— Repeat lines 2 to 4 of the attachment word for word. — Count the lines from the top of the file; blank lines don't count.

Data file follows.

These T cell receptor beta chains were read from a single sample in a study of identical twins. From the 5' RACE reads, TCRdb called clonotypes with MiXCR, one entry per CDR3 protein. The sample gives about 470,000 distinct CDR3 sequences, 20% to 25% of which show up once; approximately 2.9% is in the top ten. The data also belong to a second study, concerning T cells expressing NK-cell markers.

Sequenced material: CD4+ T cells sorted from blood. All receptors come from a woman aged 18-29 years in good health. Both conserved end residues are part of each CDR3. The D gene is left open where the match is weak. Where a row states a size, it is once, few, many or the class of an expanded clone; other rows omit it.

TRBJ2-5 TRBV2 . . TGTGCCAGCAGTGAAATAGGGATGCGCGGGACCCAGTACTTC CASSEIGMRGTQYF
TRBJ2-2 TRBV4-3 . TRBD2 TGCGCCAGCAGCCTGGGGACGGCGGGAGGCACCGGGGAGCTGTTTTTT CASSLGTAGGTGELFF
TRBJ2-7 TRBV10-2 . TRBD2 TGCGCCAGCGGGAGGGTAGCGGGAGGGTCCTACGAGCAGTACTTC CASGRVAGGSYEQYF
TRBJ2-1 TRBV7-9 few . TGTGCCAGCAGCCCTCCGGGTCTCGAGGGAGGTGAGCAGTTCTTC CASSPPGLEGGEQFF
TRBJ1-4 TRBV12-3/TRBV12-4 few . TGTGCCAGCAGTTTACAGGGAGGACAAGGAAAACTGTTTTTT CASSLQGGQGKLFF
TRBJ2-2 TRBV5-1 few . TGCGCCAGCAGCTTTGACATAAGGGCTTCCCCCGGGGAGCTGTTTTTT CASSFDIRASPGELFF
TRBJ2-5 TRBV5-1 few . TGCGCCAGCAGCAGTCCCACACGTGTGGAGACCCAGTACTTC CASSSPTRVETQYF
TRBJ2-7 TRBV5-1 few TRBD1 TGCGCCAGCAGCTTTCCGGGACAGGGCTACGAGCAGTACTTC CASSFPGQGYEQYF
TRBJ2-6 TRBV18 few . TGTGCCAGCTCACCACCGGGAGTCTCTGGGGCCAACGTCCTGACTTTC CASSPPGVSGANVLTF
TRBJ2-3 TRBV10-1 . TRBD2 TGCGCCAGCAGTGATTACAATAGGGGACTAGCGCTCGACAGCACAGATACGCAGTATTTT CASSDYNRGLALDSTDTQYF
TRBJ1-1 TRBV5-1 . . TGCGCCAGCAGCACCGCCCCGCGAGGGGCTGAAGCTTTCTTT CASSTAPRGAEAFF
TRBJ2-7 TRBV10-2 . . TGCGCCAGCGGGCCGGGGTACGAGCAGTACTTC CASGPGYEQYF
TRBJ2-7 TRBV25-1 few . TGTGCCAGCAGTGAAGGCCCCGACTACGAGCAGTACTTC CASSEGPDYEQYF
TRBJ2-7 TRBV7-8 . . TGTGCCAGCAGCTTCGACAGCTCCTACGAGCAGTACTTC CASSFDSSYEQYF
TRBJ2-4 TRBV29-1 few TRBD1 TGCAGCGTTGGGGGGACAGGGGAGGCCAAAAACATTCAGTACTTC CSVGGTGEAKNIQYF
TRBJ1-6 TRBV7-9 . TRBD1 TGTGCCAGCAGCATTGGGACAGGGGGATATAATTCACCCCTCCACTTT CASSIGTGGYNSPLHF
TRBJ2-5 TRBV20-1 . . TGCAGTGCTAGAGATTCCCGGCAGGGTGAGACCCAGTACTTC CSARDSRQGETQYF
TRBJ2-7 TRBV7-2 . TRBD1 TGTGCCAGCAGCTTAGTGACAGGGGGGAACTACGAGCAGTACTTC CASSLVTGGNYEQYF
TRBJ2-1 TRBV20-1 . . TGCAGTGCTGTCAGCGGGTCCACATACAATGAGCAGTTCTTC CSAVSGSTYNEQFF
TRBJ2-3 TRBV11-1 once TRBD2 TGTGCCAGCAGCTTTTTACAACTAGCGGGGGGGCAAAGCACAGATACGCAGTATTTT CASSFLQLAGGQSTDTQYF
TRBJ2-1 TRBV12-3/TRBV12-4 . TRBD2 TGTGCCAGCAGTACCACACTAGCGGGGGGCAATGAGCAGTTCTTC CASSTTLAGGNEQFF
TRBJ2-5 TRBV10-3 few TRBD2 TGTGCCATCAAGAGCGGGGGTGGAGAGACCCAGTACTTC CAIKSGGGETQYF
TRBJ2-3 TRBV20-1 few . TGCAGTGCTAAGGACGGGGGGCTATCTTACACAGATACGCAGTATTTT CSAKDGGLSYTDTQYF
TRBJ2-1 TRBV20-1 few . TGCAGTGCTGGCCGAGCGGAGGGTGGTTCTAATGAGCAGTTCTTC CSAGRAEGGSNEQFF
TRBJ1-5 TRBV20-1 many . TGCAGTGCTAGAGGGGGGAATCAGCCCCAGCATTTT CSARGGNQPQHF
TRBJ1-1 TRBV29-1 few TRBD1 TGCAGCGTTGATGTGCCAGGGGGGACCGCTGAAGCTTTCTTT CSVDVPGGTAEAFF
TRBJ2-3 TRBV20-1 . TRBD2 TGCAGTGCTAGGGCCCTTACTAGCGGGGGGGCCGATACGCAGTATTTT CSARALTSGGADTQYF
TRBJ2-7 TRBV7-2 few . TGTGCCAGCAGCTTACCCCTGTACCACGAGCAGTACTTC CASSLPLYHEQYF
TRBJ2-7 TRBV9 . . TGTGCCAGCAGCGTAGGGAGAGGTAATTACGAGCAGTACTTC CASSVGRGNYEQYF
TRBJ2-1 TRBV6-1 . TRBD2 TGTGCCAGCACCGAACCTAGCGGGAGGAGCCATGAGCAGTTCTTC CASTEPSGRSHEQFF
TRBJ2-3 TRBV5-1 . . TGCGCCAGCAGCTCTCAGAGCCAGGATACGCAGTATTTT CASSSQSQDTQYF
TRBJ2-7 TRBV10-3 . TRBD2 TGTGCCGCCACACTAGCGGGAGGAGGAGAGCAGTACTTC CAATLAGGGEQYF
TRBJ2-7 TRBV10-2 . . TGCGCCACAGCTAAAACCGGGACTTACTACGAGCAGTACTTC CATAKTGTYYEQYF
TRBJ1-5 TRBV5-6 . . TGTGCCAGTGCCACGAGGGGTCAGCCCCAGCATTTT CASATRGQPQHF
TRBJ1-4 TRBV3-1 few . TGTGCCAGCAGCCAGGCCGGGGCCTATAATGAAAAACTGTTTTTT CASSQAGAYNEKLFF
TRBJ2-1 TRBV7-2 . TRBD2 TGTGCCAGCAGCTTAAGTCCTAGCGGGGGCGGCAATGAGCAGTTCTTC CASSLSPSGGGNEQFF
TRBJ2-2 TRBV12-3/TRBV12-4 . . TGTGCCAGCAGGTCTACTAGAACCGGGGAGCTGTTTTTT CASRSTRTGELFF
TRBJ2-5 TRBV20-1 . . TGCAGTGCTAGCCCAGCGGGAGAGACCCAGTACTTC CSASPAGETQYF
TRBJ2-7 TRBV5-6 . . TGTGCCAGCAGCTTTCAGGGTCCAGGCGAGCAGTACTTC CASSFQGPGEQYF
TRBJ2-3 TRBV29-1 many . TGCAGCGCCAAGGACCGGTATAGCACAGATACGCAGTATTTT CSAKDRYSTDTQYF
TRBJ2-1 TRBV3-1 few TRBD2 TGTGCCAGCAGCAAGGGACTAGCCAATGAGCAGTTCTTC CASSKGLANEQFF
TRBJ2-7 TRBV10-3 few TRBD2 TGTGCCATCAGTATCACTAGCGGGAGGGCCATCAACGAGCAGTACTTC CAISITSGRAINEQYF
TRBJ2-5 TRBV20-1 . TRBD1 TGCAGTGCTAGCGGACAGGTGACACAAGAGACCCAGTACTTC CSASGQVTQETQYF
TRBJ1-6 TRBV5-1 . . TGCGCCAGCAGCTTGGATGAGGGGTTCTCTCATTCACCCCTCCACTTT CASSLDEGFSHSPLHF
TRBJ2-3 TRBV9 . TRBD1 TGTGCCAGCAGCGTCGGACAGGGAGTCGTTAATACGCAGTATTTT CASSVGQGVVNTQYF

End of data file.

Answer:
Sequenced material: CD4+ T cells sorted from blood. All receptors come from a woman aged 18-29 years in good health. Both conserved end residues are part of each CDR3. The D gene is left open where the match is weak. Where a row states a size, it is once, few, many or the class of an expanded clone; other rows omit it.

TRBJ2-5 TRBV2 . . TGTGCCAGCAGTGAAATAGGGATGCGCGGGACCCAGTACTTC CASSEIGMRGTQYF
TRBJ2-2 TRBV4-3 . TRBD2 TGCGCCAGCAGCCTGGGGACGGCGGGAGGCACCGGGGAGCTGTTTTTT CASSLGTAGGTGELFF